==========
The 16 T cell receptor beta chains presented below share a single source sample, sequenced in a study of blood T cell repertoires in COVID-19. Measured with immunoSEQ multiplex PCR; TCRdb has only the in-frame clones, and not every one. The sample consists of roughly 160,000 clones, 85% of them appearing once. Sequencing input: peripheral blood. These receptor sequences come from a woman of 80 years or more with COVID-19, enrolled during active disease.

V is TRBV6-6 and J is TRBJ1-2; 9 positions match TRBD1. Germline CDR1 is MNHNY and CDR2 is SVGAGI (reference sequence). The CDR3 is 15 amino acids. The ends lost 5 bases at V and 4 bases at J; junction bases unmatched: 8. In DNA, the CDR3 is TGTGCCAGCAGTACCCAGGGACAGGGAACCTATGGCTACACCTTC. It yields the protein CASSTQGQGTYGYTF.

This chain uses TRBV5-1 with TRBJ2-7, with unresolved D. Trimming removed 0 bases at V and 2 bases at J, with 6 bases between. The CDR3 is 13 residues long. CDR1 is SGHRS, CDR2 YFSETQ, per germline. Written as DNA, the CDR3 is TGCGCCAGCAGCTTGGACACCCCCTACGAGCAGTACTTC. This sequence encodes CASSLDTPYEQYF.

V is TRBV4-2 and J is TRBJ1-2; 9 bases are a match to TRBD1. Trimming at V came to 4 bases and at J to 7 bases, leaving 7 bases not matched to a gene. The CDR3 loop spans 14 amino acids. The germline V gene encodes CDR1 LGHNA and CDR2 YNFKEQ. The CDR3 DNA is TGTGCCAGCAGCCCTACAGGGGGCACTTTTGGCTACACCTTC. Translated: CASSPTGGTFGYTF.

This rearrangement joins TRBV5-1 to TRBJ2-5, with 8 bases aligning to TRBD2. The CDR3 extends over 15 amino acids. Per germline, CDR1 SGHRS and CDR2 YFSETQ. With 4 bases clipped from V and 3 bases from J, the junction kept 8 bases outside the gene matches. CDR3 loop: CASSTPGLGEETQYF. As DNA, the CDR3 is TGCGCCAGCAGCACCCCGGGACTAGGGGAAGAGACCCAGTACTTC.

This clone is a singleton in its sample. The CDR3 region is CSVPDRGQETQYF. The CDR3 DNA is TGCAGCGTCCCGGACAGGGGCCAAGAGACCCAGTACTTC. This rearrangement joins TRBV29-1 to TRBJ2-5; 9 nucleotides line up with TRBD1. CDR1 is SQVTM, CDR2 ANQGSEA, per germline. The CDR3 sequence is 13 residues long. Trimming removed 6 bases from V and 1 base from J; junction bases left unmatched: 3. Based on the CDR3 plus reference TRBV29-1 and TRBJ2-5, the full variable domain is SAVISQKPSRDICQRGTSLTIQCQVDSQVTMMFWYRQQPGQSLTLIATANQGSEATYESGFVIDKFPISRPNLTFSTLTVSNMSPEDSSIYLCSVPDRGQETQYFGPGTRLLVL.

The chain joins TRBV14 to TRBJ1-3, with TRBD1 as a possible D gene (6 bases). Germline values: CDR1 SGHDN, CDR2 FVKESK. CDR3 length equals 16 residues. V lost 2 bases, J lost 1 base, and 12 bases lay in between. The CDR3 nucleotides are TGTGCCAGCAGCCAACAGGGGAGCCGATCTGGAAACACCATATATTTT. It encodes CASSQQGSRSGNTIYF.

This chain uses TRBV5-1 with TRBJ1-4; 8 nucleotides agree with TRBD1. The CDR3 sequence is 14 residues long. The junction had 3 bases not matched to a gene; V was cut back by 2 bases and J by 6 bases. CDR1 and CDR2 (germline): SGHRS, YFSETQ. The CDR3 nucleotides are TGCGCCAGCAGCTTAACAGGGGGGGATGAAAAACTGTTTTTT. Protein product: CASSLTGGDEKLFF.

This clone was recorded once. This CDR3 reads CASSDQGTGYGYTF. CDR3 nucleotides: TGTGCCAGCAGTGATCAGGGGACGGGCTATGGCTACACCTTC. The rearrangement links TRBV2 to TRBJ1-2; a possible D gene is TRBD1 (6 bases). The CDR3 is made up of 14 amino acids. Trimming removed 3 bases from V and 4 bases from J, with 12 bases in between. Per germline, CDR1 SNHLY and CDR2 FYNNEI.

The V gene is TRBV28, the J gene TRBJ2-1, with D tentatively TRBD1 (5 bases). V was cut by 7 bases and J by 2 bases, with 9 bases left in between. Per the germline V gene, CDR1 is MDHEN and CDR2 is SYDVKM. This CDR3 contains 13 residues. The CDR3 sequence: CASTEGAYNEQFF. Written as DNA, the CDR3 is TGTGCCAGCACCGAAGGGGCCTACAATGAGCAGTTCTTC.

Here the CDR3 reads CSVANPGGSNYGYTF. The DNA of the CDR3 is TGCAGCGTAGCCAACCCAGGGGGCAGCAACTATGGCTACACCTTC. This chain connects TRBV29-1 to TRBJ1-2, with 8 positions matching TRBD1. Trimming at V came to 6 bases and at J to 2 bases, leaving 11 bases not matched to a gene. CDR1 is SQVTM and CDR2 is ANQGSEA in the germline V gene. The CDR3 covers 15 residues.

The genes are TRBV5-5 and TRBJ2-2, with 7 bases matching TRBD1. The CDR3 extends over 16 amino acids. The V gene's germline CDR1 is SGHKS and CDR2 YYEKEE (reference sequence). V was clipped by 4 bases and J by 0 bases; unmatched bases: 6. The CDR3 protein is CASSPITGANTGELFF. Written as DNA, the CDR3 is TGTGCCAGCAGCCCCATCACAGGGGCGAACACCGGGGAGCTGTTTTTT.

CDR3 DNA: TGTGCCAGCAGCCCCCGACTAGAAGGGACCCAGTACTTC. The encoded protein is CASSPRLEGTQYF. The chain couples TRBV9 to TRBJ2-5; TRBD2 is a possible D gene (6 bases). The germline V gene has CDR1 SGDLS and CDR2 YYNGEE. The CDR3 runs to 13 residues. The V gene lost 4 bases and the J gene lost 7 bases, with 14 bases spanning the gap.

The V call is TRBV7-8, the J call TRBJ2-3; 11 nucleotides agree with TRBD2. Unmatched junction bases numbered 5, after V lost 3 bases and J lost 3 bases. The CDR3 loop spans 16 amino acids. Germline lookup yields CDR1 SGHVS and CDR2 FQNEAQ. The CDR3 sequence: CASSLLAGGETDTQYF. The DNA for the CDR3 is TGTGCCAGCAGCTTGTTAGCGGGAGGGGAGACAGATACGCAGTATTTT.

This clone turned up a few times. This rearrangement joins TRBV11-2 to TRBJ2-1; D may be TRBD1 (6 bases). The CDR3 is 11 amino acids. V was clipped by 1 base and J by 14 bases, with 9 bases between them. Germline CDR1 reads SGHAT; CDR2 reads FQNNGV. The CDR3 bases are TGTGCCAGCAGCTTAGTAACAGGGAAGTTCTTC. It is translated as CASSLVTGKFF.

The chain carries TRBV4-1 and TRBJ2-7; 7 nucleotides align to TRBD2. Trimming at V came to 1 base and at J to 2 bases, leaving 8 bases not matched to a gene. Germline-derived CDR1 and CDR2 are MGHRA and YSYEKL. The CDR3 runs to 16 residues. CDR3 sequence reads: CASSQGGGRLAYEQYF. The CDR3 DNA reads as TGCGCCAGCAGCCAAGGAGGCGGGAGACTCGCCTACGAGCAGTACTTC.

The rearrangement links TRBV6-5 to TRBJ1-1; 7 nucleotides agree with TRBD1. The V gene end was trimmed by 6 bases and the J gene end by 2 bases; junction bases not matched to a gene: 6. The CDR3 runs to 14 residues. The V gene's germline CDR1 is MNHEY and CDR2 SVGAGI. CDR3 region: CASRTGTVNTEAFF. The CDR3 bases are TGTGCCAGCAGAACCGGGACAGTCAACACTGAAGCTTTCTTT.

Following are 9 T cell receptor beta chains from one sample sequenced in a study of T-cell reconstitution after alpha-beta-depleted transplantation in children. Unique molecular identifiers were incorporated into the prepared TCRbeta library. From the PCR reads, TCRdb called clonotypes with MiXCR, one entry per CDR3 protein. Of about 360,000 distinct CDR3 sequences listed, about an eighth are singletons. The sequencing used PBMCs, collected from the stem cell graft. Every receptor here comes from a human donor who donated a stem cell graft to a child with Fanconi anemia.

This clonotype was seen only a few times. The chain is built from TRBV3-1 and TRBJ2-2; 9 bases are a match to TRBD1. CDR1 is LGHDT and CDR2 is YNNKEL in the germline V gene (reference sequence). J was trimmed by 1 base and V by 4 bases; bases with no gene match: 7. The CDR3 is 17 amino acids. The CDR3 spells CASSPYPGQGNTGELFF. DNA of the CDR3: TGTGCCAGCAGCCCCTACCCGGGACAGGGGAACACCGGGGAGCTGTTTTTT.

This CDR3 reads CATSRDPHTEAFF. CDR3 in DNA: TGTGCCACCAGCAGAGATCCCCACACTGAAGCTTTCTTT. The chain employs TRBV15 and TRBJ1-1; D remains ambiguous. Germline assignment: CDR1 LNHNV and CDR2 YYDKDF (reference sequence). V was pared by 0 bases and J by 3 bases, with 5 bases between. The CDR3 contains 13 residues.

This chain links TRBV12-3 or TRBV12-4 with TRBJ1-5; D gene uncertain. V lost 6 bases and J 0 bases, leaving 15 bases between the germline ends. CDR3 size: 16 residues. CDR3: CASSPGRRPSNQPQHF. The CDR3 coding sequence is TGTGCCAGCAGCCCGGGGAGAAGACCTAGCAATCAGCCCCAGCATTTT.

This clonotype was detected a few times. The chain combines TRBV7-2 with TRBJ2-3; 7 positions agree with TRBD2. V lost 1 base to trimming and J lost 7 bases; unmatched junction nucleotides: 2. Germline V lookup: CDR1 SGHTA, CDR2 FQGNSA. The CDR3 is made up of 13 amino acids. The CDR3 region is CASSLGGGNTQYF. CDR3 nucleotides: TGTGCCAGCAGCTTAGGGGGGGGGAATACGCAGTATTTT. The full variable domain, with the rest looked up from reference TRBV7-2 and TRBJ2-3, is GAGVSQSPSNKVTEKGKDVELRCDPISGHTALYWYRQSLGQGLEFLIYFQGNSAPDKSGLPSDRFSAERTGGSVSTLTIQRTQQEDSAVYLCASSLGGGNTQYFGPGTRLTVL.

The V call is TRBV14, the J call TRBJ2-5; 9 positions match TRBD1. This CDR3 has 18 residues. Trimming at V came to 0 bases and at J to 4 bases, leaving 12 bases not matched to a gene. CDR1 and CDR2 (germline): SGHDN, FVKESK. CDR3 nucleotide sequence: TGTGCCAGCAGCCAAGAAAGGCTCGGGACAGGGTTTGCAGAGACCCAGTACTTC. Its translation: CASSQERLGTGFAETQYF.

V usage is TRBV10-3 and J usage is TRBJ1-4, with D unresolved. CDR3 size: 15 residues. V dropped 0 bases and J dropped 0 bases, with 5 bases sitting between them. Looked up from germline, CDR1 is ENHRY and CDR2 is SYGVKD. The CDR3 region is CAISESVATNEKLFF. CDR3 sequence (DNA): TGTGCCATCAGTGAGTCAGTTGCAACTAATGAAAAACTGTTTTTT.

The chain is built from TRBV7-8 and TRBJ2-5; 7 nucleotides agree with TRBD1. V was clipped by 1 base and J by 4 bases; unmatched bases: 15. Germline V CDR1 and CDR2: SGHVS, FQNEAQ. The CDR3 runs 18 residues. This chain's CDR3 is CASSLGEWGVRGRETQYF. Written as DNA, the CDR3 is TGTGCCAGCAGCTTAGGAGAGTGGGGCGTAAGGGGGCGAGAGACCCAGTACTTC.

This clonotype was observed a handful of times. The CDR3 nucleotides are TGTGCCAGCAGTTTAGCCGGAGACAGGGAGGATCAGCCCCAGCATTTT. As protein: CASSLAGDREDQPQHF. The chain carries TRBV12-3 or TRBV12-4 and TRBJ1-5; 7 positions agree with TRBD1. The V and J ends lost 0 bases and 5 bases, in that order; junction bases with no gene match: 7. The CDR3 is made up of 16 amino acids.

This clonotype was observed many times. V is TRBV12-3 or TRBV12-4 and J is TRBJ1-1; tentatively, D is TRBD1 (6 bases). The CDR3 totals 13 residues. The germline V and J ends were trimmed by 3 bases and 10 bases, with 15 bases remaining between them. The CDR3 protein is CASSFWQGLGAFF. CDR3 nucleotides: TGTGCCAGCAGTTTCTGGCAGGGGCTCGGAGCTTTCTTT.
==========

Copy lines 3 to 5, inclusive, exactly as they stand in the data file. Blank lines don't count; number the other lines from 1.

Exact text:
This chain uses TRBV5-1 with TRBJ2-7, with unresolved D. Trimming removed 0 bases at V and 2 bases at J, with 6 bases between. The CDR3 is 13 residues long. CDR1 is SGHRS, CDR2 YFSETQ, per germline. Written as DNA, the CDR3 is TGCGCCAGCAGCTTGGACACCCCCTACGAGCAGTACTTC. This sequence encodes CASSLDTPYEQYF.

V is TRBV4-2 and J is TRBJ1-2; 9 bases are a match to TRBD1. Trimming at V came to 4 bases and at J to 7 bases, leaving 7 bases not matched to a gene. The CDR3 loop spans 14 amino acids. The germline V gene encodes CDR1 LGHNA and CDR2 YNFKEQ. The CDR3 DNA is TGTGCCAGCAGCCCTACAGGGGGCACTTTTGGCTACACCTTC. Translated: CASSPTGGTFGYTF.

This rearrangement joins TRBV5-1 to TRBJ2-5, with 8 bases aligning to TRBD2. The CDR3 extends over 15 amino acids. Per germline, CDR1 SGHRS and CDR2 YFSETQ. With 4 bases clipped from V and 3 bases from J, the junction kept 8 bases outside the gene matches. CDR3 loop: CASSTPGLGEETQYF. As DNA, the CDR3 is TGCGCCAGCAGCACCCCGGGACTAGGGGAAGAGACCCAGTACTTC.